Twenty-thirteen. The year I travelled to five countries: Mexico, Brazil, Argentina, Vietnam and Thailand. The year I directed a business school musical and then performed the show on a broken foot (great story), and then graduated from said business school. The year I left Chicago and all it's culinary delights behind - after over ten years - to start over in New York City with a brand new career, and a new life in the big city. This was a good year.
1. Bun Cha - Hanoi, Vietnam
Truly the best way to visit a country where you are very unfamiliar with the language and culture is to see it with someone who lives there. Luckily, one of my travelling companions to Vietnam/Thailand had a close friend from high school living in Hanoi, who took us to one of his favorite street-side Bun Cha places. Seated atop little plastic stools, we used chopsticks to dip noodles, meat, and greens into a sweet, vinegar-y sauce and chowed down. Truly delicious - and more proof that the world's best food isn't always in Michelin-starred restaurants - it can be often found right on the street.
2. Puerta Cerrada ("Closed Door") Dinner - Ituzaingo, Mendoza, Argentina
In Argentina, that land of fantastic wine and grass-fed steak, the culinary highlight of our trip was a closed door dinner we attended during our time in Mendoza. Essentially, the owner of a gorgeous home within the city opens his doors to strangers (who have, of course, made reservations by email in advance), and hosts a dinner party. The set menu included a wine cocktail hour, passed hors devours, salad, appetizers (delightful little empanadas, soft bread and butter, other bites and vegetables), wine (of course), a main course (steak, pictured below), and desserts (dulce de leche, fried sweet delights). About twenty guests were seated at tables indoors and on the outdoor patio, bathed in the glow of strings of little white lights. The atmosphere was magical, and the food was nothing short of fantastic. A truly memorable evening and meal.
3. Papaya Salad - Orange, Ko Phi Phi Island, Thailand
Ko Phi Phi, iconic location of "The Beach", is about as close to paradise as I've ever experienced, even if it was pretty full of tourists (and understandably so). Turquoise waters wash up on pure white sand beaches, the locals are friendly, and the scuba diving is top-notch. We stayed on the more "quiet" side of the island, in a tree house at Viking Nature Resort. Highly recommended. On the walk between our side and the other side of the island (lined with bars, hostels, and college-age Australians), is a small shack of a restaurant called Orange, run by a strange, cackling lady with a pet monkey. It had been recommended to us by our scuba instructor - and predictably, it was fantastic. The papaya salad was especially fresh, spicy, and incredibly delicious as part of a post-scuba, pre-beach lunch.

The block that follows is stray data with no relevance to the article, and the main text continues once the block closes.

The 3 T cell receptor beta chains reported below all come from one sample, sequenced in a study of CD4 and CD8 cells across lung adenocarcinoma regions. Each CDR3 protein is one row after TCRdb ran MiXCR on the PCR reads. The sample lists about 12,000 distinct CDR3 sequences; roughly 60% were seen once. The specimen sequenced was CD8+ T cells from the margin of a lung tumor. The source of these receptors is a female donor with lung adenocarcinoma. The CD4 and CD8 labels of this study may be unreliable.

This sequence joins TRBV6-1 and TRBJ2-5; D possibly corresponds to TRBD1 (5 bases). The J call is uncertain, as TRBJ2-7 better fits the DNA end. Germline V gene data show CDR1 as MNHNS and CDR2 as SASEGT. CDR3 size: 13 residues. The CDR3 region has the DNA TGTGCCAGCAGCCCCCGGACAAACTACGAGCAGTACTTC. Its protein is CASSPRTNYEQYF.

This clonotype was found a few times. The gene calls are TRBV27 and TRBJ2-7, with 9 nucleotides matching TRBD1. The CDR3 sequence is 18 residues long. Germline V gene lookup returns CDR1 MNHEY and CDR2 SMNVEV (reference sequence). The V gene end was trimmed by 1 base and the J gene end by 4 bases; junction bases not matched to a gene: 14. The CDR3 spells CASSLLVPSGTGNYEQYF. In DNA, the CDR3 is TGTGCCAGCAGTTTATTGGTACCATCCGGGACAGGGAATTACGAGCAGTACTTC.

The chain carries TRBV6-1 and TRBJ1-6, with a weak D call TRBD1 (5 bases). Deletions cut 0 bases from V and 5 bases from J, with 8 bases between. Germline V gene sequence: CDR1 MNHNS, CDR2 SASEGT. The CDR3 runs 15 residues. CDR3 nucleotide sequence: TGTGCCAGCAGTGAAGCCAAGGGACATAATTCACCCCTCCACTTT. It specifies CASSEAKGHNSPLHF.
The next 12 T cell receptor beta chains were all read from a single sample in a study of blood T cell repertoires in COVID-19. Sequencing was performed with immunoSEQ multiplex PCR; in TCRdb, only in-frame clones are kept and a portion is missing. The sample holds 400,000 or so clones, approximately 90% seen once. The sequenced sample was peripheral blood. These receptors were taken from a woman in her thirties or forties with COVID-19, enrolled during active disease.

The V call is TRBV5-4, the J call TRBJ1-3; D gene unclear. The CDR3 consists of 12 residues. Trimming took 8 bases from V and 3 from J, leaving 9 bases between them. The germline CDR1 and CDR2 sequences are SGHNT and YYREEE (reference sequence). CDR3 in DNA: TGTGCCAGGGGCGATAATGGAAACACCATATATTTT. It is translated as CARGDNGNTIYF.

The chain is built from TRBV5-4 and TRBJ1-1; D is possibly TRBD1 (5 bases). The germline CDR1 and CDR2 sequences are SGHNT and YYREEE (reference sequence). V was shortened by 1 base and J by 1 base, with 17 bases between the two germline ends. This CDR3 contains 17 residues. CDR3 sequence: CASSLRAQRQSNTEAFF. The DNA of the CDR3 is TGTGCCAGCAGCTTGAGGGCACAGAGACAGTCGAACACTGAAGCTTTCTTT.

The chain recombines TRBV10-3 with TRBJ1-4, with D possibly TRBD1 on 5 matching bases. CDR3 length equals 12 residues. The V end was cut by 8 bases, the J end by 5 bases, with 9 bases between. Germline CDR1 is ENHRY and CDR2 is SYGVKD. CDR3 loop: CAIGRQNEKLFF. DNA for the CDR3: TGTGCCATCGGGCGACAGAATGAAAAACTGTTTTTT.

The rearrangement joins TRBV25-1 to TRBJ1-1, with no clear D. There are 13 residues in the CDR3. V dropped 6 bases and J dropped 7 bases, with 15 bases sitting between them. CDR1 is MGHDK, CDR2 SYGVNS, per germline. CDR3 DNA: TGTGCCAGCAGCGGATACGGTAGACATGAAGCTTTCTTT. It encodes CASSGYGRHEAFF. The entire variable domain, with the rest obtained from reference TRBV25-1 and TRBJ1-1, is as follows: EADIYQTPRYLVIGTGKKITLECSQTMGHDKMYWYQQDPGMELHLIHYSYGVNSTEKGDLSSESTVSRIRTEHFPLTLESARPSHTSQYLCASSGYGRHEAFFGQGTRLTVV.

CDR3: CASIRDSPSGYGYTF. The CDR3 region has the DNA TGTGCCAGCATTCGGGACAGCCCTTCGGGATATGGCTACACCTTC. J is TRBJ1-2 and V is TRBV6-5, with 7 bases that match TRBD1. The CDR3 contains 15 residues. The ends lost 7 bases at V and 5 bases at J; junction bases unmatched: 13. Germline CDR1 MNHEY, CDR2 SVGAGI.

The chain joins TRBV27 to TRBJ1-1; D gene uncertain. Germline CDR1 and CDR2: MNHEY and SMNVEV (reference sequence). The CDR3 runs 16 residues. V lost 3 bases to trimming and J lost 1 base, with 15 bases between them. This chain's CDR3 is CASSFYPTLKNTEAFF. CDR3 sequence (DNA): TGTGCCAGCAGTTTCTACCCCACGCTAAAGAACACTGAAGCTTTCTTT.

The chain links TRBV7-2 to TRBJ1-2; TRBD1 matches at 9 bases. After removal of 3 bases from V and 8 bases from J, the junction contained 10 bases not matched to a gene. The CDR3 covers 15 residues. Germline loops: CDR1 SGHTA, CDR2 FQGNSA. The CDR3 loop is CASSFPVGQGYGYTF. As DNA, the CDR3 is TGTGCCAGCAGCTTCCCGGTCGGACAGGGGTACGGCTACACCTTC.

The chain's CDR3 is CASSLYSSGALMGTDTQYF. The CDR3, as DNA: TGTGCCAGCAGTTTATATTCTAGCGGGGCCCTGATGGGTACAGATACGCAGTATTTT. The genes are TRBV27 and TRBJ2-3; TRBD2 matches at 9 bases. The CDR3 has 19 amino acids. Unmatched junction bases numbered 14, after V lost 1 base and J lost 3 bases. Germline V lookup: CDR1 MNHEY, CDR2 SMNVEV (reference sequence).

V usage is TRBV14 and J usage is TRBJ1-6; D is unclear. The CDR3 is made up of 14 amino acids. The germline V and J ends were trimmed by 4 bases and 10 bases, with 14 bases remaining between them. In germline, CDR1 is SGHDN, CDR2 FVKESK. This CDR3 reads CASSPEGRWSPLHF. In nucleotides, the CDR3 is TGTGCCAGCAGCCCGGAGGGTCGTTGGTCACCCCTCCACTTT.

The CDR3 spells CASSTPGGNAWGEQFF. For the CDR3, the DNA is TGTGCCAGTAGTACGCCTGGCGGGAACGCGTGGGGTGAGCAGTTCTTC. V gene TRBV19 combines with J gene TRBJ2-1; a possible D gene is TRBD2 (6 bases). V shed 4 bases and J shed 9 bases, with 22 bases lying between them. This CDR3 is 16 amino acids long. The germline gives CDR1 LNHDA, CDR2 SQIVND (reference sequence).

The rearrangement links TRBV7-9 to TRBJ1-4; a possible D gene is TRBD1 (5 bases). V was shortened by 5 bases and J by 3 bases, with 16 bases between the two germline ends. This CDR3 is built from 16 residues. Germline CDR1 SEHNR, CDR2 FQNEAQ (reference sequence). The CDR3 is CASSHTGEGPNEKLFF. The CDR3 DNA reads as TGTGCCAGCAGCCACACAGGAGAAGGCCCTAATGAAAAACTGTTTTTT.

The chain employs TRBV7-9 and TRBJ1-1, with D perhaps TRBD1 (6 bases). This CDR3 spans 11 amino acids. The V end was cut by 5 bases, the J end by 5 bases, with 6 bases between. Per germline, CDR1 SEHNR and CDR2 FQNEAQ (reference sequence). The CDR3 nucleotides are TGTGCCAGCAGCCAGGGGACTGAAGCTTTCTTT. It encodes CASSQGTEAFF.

4. Shrimp Risotto - Near Plaza Serrano, Buenos Aires, Argentina
Our first night in Buenos Aires, we took to exploring the hip, fun neighborhood (Palermo Soho) around our hotel. We headed to Plaza Serrano, where there was a big open-air art and craft market, and dozens of bars and restaurants with doors and windows flung wide open to the warm late-summer breeze. After walking the streets around the Plaza for a while, we came upon a small, new restaurant that a Canadian couple sitting outside convinced us to try. I didn't write down its name, and now I can't find it on the internet - but trust me, it's real. Sure enough, the food was completely fantastic - from a pate appetizer, to our main courses (shrimp risotto pictured below), to the orange ice cream and brown butter cake dessert. Seated at our table on the sidewalk, taking in the sights of the evening, it was a perfect moment with a perfect meal.
5. Totto Ramen - New York City
Even though I only spent four months of 2013 living in New York City, having done some pretty exciting food tourism in other countries the former months of the year (see numbers 1-4 above), I would be remiss not to call out one of my favorite New York eateries discovered in 2013. Ramen is becoming 'a thing' now (you can even get it as a bun to your burger), but Totto Ramen does it best. With two locations in Hell's Kitchen, the long wait is worth it for the reasonable prices and the hot, salty, steamy bowl of noodley deliciousness. It was ideal when the polar vortex descended over New York last winter, and remains a delicious comfort any day of the year (except for maybe those really super hot summer days). Next up: a trip to Japan to see how Totto compares to the real stuff.
For more frequent food updates including where I'm eating, what I'm cooking, favorite bites, drool-inducing pictures and so forth, follow my blog Things I Ate in New York on Tumblr and check back here for longer, less-frequent recaps and updates.